Whitesburg KY

Certain polyps raise risk of colon cancer



DEAR DR. DONOHUE: Please help. I have had two colonoscopies with 10 polyps found — half and half, both kinds. I noticed on my medical bill that I am at high risk. I was told that some new medicine might be available soon. I’m very scared. What could help me? — R.H.

ANSWER: A polyp is a growth of cells projecting from the lining of a structure. In this case, the structure is the colon. Close to 90 percent of polyps do not become cancers. Fifty percent of the population older than 60 has at least one polyp.

Ten percent of polyps are adenomatous polyps, ones with a potential of becoming cancer. I take it that some of your polyps were of this variety, and that’s why you are at “high risk.” Having those polyps removed eliminates the present cancer risk. Adenomatous polyp size is one factor involved in judging these polyps’ threat. Those larger than 2 cm (0.8 inches) have a 40 percent chance of transforming into cancer. The microscopic appearance of these polyps’ cells is given the designation of high-grade or low-grade. High-grade cells also increase the risk of cancer.

Actually, you are sitting pretty. You’ve had all your polyps removed. The fact that some of yours put you into the category of high risk only means that the doctor will work out for you a schedule for future colonoscopies. Those scope exams will disclose if any new polyps have formed. You are less likely to develop colon cancer than are people who have never had such an exam. I don’t know about the medicine you speak of.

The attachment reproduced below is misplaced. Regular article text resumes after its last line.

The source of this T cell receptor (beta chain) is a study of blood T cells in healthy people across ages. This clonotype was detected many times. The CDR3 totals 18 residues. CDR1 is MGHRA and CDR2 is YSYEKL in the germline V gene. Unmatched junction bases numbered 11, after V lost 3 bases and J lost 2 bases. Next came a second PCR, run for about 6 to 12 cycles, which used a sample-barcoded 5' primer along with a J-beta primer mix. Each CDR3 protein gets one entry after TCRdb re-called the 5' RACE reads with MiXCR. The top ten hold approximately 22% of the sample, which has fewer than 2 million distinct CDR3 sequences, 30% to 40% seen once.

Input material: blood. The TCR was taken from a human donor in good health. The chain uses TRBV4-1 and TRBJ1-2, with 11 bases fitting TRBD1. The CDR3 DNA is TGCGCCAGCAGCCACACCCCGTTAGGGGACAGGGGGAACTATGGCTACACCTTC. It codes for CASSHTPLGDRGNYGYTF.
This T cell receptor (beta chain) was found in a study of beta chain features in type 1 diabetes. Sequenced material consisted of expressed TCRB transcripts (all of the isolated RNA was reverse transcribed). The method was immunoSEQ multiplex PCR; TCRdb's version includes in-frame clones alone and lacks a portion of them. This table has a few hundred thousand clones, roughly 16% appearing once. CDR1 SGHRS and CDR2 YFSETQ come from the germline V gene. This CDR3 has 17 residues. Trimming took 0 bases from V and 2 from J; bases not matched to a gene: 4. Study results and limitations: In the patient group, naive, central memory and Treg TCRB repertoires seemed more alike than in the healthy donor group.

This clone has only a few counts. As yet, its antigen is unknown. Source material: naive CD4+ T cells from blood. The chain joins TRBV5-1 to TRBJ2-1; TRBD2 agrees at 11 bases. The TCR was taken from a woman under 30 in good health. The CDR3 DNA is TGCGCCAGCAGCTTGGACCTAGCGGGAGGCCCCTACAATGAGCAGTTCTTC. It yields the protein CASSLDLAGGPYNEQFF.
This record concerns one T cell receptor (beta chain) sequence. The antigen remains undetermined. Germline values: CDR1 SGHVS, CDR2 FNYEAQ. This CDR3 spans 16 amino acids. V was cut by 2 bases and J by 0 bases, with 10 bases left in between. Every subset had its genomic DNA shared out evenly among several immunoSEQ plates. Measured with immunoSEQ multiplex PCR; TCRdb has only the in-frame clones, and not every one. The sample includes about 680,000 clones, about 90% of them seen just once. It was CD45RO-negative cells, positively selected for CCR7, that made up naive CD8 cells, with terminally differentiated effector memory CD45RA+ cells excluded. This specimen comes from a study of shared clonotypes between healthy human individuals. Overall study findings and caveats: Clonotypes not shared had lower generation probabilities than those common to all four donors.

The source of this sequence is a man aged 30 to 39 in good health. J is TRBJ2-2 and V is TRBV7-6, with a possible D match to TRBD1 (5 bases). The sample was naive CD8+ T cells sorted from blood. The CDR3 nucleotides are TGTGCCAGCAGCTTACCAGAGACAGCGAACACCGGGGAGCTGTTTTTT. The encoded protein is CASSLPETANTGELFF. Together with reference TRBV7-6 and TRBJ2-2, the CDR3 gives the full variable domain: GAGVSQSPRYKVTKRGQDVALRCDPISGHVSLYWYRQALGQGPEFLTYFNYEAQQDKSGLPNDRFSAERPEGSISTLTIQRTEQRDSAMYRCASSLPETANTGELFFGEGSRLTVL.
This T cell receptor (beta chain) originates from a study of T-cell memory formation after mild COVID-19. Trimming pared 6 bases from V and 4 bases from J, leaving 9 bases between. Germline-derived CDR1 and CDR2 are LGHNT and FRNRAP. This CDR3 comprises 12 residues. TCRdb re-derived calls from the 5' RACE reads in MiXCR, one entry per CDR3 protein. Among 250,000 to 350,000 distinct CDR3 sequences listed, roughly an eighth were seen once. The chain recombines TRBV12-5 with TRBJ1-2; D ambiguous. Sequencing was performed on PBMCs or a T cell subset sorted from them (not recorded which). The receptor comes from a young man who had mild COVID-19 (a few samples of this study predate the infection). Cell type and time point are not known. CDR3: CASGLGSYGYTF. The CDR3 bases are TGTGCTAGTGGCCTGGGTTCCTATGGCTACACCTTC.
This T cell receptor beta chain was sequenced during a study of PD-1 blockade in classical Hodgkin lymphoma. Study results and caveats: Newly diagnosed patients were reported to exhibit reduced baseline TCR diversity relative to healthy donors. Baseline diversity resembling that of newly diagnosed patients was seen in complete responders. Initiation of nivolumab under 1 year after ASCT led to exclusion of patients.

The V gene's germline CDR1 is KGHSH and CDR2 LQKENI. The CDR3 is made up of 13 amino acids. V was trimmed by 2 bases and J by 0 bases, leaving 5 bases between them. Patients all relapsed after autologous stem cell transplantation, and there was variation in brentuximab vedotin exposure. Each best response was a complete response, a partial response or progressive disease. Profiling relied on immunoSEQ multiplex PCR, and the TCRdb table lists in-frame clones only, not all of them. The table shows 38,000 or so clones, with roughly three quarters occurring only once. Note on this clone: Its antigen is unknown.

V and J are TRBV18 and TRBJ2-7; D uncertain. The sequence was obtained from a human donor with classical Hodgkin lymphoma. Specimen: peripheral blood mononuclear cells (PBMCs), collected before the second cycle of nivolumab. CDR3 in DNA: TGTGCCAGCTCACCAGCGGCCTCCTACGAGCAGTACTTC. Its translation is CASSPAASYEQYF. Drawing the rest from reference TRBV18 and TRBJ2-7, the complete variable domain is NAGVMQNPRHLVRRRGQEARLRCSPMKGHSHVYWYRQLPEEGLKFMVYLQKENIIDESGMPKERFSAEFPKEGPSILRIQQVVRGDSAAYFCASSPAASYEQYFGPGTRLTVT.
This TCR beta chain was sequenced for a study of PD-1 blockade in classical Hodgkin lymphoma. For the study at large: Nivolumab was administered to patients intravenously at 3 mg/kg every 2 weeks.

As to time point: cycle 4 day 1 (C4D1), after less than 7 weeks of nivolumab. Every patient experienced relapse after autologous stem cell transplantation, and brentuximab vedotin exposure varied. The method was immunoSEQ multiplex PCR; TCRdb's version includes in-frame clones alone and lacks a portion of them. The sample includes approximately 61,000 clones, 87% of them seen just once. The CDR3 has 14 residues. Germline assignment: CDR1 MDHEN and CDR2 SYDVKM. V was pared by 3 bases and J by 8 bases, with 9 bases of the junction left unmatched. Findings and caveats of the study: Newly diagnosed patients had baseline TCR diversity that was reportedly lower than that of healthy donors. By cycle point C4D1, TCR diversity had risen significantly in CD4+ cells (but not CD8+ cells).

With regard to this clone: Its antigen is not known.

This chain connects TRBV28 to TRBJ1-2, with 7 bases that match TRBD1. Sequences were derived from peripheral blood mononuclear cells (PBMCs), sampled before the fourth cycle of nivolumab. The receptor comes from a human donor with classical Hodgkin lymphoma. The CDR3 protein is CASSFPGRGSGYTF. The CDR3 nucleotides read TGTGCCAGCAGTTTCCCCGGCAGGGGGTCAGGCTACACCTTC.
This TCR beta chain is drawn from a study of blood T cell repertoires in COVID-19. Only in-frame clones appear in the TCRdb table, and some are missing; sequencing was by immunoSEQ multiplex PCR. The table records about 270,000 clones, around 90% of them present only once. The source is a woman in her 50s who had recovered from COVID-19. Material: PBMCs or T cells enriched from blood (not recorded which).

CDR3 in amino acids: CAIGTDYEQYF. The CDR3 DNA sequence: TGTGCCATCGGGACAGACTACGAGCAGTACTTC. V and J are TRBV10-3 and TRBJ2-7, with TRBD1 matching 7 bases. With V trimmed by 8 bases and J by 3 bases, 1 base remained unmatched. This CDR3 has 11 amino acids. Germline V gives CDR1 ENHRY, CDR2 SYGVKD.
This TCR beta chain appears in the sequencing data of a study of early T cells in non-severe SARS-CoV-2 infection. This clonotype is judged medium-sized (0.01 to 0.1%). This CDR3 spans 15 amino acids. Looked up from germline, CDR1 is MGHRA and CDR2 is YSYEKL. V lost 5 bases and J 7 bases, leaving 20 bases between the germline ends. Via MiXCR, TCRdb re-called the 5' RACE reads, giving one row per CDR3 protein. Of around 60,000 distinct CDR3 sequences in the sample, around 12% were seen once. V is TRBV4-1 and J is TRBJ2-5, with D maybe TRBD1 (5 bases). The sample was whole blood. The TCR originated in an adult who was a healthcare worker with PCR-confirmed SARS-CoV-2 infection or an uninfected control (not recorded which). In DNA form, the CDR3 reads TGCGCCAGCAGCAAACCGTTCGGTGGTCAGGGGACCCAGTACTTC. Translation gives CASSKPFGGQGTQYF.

Cutting back on red and processed meats (hot dogs and other luncheon meats), losing weight, decreasing the fat in your diet, cutting back on alcohol consumption, increasing the amount of fruit and vegetables you eat and increasing dietary fiber are things that diminish the likelihood of colon cancer. I have to be candid. Some authorities say these changes are not as protective as they’re made out to be. They are, however, conducive to good general health.

The booklet on colon cancer explains this common ailment in greater detail. Readers can obtain a copy by writing: Dr. Donohue — No. 505W, Box 536475, Orlando, FL 32853- 6475. Enclose a check or money order (no cash) for $4.75 with the recipient’s printed name and address.


DEAR DR. DONOHUE: I have had genital herpes for many years. I take a lysine pill every day, which can be bought over the counter at all drugstores. I get an outbreak maybe once or twice a year.

Doctors don’t know this, I guess, and they prescribe medicine rather than use home remedies. — R.Z.


ANSWER: Lysine treatment for herpes infections, including cold sores, is widely known. The fly in the ointment is that, for most, it doesn’t work successfully as it has for you. There is some scientific basis for lysine. It’s an amino acid, one of the building blocks for proteins. Lysine blocks the action of arginine, another amino acid, necessary for herpes viruses to replicate. That’s the theoretical reason for using lysine.

Readers may write Dr. Donohud or request an order form of available health newsletters at P. O. Box 536475, Orlando, FL 32853- 6475.

©2012 North America Synd.

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